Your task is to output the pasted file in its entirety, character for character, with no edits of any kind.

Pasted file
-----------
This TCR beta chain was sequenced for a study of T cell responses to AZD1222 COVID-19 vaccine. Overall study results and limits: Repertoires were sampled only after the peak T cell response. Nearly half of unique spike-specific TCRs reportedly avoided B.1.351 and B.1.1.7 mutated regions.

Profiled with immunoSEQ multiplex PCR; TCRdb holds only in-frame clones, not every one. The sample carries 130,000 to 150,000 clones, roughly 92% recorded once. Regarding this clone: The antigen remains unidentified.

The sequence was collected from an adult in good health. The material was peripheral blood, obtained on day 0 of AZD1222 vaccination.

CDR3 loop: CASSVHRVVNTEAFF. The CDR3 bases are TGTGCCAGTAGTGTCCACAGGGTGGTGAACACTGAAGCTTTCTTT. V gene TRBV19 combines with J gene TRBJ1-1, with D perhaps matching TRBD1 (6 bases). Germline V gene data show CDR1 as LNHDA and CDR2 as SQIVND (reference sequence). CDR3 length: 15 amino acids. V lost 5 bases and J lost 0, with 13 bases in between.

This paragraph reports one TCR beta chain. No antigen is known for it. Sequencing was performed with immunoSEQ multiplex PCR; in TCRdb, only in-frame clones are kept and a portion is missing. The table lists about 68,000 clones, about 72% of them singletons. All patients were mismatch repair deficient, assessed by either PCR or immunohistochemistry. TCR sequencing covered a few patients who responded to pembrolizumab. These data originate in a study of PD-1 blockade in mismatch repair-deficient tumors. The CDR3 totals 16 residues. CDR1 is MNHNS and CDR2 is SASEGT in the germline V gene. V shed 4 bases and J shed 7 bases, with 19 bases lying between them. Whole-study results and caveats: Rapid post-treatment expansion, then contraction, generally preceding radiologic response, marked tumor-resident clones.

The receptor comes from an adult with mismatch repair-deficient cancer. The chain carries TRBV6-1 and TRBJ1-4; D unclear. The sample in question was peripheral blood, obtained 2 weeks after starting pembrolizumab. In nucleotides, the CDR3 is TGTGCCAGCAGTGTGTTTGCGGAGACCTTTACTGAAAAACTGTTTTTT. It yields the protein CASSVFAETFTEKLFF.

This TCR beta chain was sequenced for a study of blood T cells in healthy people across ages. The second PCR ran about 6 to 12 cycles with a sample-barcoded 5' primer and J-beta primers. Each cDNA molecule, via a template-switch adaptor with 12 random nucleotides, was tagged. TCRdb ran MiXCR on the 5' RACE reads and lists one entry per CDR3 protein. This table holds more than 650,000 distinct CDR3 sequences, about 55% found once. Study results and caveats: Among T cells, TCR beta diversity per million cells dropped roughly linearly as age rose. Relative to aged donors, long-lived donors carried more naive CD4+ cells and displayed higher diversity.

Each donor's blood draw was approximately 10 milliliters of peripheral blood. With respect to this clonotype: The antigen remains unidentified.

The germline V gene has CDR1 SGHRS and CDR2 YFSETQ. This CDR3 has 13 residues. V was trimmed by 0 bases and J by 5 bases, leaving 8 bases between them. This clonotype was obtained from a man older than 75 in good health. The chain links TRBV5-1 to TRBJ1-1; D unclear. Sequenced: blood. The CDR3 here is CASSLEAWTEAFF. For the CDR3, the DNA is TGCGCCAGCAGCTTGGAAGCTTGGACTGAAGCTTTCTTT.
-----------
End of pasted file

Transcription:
This TCR beta chain was sequenced for a study of T cell responses to AZD1222 COVID-19 vaccine. Overall study results and limits: Repertoires were sampled only after the peak T cell response. Nearly half of unique spike-specific TCRs reportedly avoided B.1.351 and B.1.1.7 mutated regions.

Profiled with immunoSEQ multiplex PCR; TCRdb holds only in-frame clones, not every one. The sample carries 130,000 to 150,000 clones, roughly 92% recorded once. Regarding this clone: The antigen remains unidentified.

The sequence was collected from an adult in good health. The material was peripheral blood, obtained on day 0 of AZD1222 vaccination.

CDR3 loop: CASSVHRVVNTEAFF. The CDR3 bases are TGTGCCAGTAGTGTCCACAGGGTGGTGAACACTGAAGCTTTCTTT. V gene TRBV19 combines with J gene TRBJ1-1, with D perhaps matching TRBD1 (6 bases). Germline V gene data show CDR1 as LNHDA and CDR2 as SQIVND (reference sequence). CDR3 length: 15 amino acids. V lost 5 bases and J lost 0, with 13 bases in between.

This paragraph reports one TCR beta chain. No antigen is known for it. Sequencing was performed with immunoSEQ multiplex PCR; in TCRdb, only in-frame clones are kept and a portion is missing. The table lists about 68,000 clones, about 72% of them singletons. All patients were mismatch repair deficient, assessed by either PCR or immunohistochemistry. TCR sequencing covered a few patients who responded to pembrolizumab. These data originate in a study of PD-1 blockade in mismatch repair-deficient tumors. The CDR3 totals 16 residues. CDR1 is MNHNS and CDR2 is SASEGT in the germline V gene. V shed 4 bases and J shed 7 bases, with 19 bases lying between them. Whole-study results and caveats: Rapid post-treatment expansion, then contraction, generally preceding radiologic response, marked tumor-resident clones.

The receptor comes from an adult with mismatch repair-deficient cancer. The chain carries TRBV6-1 and TRBJ1-4; D unclear. The sample in question was peripheral blood, obtained 2 weeks after starting pembrolizumab. In nucleotides, the CDR3 is TGTGCCAGCAGTGTGTTTGCGGAGACCTTTACTGAAAAACTGTTTTTT. It yields the protein CASSVFAETFTEKLFF.

This TCR beta chain was sequenced for a study of blood T cells in healthy people across ages. The second PCR ran about 6 to 12 cycles with a sample-barcoded 5' primer and J-beta primers. Each cDNA molecule, via a template-switch adaptor with 12 random nucleotides, was tagged. TCRdb ran MiXCR on the 5' RACE reads and lists one entry per CDR3 protein. This table holds more than 650,000 distinct CDR3 sequences, about 55% found once. Study results and caveats: Among T cells, TCR beta diversity per million cells dropped roughly linearly as age rose. Relative to aged donors, long-lived donors carried more naive CD4+ cells and displayed higher diversity.

Each donor's blood draw was approximately 10 milliliters of peripheral blood. With respect to this clonotype: The antigen remains unidentified.

The germline V gene has CDR1 SGHRS and CDR2 YFSETQ. This CDR3 has 13 residues. V was trimmed by 0 bases and J by 5 bases, leaving 8 bases between them. This clonotype was obtained from a man older than 75 in good health. The chain links TRBV5-1 to TRBJ1-1; D unclear. Sequenced: blood. The CDR3 here is CASSLEAWTEAFF. For the CDR3, the DNA is TGCGCCAGCAGCTTGGAAGCTTGGACTGAAGCTTTCTTT.